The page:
2013 Hall of Fame: Cris Carter's career comes full-circle in Canton
Cris Carter's football career started in Middletown, Ohio and now 30 years later, it's going to end 225 miles away in Canton, where the Vikings receiver will be inducted into the Pro Football Hall of Fame.
The long-winding road that is Cris Carter's football career will finally come full-circle on Saturday when Carter's inducted into the Pro Football Hall of Fame in Canton, Ohio. It's fitting that the crowning moment of Carter's football career is happening in Ohio, because that's where it all began.
Carter blossomed into a football star at Middletown High School in southwestern Ohio before moving on to Ohio State. Carter's career was bumpy early though: he was forced to leave OSU after his junior year when it was discovered that he took money from an agent.
That incident led to Carter ending up in the NFL's supplemental draft, where he went in the fourth round to the Eagles. Philadelphia coach Buddy Ryan could only take so much of Carter's drug and alcohol abuse, so Ryan cut Carter after only three seasons. It was when Carter was cut that Ryan famously said, "All he does is catch touchdowns."
Carter was picked up on waivers by the Vikings and the rest is history. Although it almost wasn't history, Bill Parcells revealed on Friday that the Giants put in an unsuccessful waiver claim on Carter after he was released.
In 12 years with the Vikings Carter went over 1,000 receiver yards eight times and over 120 receptions twice. Wes Welker is the only other receiver in NFL history that's gone over 120 receptions twice in his career.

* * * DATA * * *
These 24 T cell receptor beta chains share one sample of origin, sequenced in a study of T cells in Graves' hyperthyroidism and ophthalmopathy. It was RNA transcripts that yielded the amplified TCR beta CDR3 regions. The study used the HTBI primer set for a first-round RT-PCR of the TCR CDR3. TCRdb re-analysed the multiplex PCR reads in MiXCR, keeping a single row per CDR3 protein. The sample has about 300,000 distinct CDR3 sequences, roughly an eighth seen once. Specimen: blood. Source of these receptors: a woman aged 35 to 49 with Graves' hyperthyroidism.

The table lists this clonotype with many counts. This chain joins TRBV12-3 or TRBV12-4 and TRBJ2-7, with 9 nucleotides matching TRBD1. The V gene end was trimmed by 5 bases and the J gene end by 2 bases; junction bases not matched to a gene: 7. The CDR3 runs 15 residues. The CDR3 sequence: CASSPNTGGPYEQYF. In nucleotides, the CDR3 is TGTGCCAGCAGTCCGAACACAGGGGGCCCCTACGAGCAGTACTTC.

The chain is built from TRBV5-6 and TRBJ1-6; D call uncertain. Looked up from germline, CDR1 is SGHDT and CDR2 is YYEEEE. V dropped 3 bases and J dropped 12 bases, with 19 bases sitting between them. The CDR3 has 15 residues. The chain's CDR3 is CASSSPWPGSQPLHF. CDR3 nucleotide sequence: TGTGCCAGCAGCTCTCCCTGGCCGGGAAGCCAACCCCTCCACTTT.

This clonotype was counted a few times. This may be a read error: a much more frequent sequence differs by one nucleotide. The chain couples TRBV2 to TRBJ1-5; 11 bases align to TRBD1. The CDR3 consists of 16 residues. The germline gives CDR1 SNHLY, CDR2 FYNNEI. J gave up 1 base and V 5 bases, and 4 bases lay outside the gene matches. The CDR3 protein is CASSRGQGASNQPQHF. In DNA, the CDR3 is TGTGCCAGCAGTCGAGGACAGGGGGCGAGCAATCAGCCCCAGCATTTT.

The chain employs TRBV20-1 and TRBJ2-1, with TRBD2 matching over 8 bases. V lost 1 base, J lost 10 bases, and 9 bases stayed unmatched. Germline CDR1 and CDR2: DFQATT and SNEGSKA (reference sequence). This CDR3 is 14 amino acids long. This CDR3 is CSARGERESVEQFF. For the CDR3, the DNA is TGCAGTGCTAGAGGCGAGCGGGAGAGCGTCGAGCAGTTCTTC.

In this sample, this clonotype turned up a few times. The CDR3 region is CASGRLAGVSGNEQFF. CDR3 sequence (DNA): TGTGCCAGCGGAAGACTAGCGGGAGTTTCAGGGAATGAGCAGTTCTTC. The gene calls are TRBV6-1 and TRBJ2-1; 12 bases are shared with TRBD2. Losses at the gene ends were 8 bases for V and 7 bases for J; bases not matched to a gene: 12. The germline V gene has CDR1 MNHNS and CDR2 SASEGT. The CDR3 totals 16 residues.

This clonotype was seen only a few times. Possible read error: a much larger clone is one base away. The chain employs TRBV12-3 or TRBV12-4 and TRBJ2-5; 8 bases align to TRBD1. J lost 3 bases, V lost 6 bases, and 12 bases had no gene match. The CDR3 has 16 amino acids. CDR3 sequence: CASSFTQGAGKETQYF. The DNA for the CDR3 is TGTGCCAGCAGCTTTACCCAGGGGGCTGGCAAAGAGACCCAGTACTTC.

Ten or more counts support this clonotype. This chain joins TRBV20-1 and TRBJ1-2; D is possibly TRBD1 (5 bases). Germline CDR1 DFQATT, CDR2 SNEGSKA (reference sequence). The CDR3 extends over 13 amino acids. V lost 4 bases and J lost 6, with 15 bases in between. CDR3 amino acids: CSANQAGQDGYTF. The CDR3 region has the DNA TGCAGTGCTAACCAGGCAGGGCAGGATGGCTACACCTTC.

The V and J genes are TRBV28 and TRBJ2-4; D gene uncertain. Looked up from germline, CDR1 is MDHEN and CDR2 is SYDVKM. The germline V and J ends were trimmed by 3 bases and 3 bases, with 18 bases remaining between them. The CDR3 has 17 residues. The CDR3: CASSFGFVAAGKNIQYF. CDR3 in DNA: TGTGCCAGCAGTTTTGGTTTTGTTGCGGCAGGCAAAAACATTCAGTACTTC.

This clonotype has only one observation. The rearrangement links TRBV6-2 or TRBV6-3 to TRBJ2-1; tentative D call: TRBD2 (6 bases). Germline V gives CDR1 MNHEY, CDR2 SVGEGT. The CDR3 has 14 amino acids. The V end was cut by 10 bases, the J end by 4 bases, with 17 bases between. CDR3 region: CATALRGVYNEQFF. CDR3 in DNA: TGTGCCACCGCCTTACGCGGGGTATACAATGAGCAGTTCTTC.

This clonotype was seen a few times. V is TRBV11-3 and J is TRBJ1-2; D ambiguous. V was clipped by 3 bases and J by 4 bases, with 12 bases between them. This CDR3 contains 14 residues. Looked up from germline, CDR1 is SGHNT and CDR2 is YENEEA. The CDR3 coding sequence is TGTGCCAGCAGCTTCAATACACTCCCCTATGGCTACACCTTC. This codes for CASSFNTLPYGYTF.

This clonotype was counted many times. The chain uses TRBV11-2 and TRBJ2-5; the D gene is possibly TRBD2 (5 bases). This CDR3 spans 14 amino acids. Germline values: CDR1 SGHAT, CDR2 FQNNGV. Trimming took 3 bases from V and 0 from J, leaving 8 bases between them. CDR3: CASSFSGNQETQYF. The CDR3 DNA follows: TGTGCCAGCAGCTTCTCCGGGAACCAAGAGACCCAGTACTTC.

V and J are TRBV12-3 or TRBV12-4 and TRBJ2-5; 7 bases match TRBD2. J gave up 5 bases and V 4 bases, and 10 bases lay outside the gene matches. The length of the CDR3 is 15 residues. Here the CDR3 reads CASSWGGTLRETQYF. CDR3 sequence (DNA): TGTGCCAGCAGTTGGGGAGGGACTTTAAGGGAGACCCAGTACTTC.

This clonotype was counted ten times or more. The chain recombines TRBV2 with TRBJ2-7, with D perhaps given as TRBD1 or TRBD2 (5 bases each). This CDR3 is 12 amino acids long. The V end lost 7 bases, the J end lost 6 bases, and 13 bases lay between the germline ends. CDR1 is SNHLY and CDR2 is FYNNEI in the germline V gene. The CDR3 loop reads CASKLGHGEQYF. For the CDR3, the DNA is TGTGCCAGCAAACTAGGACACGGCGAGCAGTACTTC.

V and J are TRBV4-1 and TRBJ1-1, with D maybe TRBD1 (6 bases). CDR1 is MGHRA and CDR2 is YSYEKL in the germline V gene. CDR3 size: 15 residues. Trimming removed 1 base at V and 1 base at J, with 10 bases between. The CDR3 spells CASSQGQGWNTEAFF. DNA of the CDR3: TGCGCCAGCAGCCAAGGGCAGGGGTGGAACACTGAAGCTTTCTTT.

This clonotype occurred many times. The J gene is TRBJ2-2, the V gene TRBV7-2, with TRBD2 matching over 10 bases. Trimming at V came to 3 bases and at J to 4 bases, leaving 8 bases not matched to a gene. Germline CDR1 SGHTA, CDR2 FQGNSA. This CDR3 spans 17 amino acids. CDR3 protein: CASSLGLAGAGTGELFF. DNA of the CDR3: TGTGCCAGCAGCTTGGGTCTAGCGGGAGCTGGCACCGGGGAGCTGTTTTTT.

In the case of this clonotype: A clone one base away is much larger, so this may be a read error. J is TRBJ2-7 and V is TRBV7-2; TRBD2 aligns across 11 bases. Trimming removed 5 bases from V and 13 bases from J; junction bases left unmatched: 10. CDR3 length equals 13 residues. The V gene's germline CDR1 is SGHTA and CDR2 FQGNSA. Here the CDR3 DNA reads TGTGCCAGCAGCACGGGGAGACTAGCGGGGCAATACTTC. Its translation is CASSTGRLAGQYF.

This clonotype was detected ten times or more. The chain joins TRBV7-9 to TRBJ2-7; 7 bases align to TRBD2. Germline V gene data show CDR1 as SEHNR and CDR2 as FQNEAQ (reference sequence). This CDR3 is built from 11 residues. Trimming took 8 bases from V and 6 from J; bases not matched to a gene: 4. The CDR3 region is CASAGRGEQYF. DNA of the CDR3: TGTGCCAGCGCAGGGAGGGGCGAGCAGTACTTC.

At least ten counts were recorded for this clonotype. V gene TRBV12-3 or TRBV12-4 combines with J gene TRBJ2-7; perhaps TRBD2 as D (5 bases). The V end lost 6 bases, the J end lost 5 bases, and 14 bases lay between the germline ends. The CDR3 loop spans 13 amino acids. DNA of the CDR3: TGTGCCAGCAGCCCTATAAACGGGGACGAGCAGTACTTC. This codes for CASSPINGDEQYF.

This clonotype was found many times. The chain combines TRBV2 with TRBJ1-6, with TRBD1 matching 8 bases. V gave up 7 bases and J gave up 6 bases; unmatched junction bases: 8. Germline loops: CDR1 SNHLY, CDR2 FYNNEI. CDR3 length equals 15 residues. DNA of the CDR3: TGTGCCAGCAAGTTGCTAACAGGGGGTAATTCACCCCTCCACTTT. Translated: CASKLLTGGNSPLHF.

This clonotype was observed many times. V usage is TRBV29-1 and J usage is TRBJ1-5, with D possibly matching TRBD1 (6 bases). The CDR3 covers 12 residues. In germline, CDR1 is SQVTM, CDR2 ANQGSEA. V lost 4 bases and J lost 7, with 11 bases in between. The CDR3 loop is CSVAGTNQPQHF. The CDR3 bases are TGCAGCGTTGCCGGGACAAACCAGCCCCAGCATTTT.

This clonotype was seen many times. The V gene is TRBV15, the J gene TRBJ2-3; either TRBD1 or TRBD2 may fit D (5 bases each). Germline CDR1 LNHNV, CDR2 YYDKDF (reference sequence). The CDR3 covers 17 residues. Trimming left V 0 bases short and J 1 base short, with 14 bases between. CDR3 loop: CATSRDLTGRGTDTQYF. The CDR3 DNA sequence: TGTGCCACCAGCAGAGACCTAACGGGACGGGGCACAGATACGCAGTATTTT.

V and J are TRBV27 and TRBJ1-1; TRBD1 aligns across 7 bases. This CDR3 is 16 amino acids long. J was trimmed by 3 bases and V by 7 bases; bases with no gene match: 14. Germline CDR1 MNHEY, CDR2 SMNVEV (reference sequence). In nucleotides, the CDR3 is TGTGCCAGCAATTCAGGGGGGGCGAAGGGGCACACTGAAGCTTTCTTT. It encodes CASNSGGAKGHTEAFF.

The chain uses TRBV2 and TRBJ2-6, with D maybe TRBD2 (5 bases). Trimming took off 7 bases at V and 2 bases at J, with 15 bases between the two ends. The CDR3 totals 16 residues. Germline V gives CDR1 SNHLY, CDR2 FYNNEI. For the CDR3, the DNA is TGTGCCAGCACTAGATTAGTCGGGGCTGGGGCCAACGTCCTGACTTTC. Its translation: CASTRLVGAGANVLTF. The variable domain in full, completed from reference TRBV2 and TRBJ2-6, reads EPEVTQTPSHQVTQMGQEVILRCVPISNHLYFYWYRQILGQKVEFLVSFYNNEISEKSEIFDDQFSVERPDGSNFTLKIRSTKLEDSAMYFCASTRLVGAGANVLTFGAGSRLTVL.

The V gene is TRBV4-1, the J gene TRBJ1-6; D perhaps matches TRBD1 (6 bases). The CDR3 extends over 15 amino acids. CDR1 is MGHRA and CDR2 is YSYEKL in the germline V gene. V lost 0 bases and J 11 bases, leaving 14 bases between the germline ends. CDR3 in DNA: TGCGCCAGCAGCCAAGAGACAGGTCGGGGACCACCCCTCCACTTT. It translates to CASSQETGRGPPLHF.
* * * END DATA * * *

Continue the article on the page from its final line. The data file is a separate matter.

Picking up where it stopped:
Carter went to eight Pro Bowls in his career and led the NFL in receiving touchdowns three times.
Despite a stellar career, Carter was always somewhat overshadowed by Jerry Rice.
Carter didn't finish his career with as many records or Super Bowl titles as Rice, but there are some that believe that's irrelevant and that as far as being a pure receiver goes, Carter is the best to ever play the game.
"If you put Cris Carter with Joe Montana for 15 years, what do you think he would have done?" William White said, via the Akron Beacon Journal. White spent 11-seasons in the NFL and played against both Carter and Rice. White also played against Carter in high school and with him at Ohio State.
While Rice had Montana and young, Carter went through a span in his career where he had five quarterbacks in five seasons: Warren Moon (1996), Brad Johnson (1997), Randall Cunningham (1998), Jeff George (1999) and Daunte Culpepper (2000). Carter also caught passes from Rich Gannon and Jim McMahon while he was with the Vikings.
"I would rather guard Jerry Rice than Cris Carter," White said.
Chris Spielman, who also played with Carter at Ohio State and against him several times during a 10-year NFL career, agrees with White.
"I would say he is the best wide receiver I ever played with or played against," Spielman said. "The guy I knew would never drop a ball. If I saw it going his direction when we were playing the Vikings, I said, ‘Hopefully we’ll knock it down before it gets to him.'"
Even with the NFL in midst of a pass-happy era, Carter's numbers have mostly withstood the test of time. Carter finished his 16-year career with 1,101 receptions and 130 touchdown catches, numbers that both rank fourth in league history.
Carter's road to the Hall of Fame was a bumpy one, but it was successful. And now, on Saturday in Canton, Carter will reach the pinnacle of the football world in the state where it all started.
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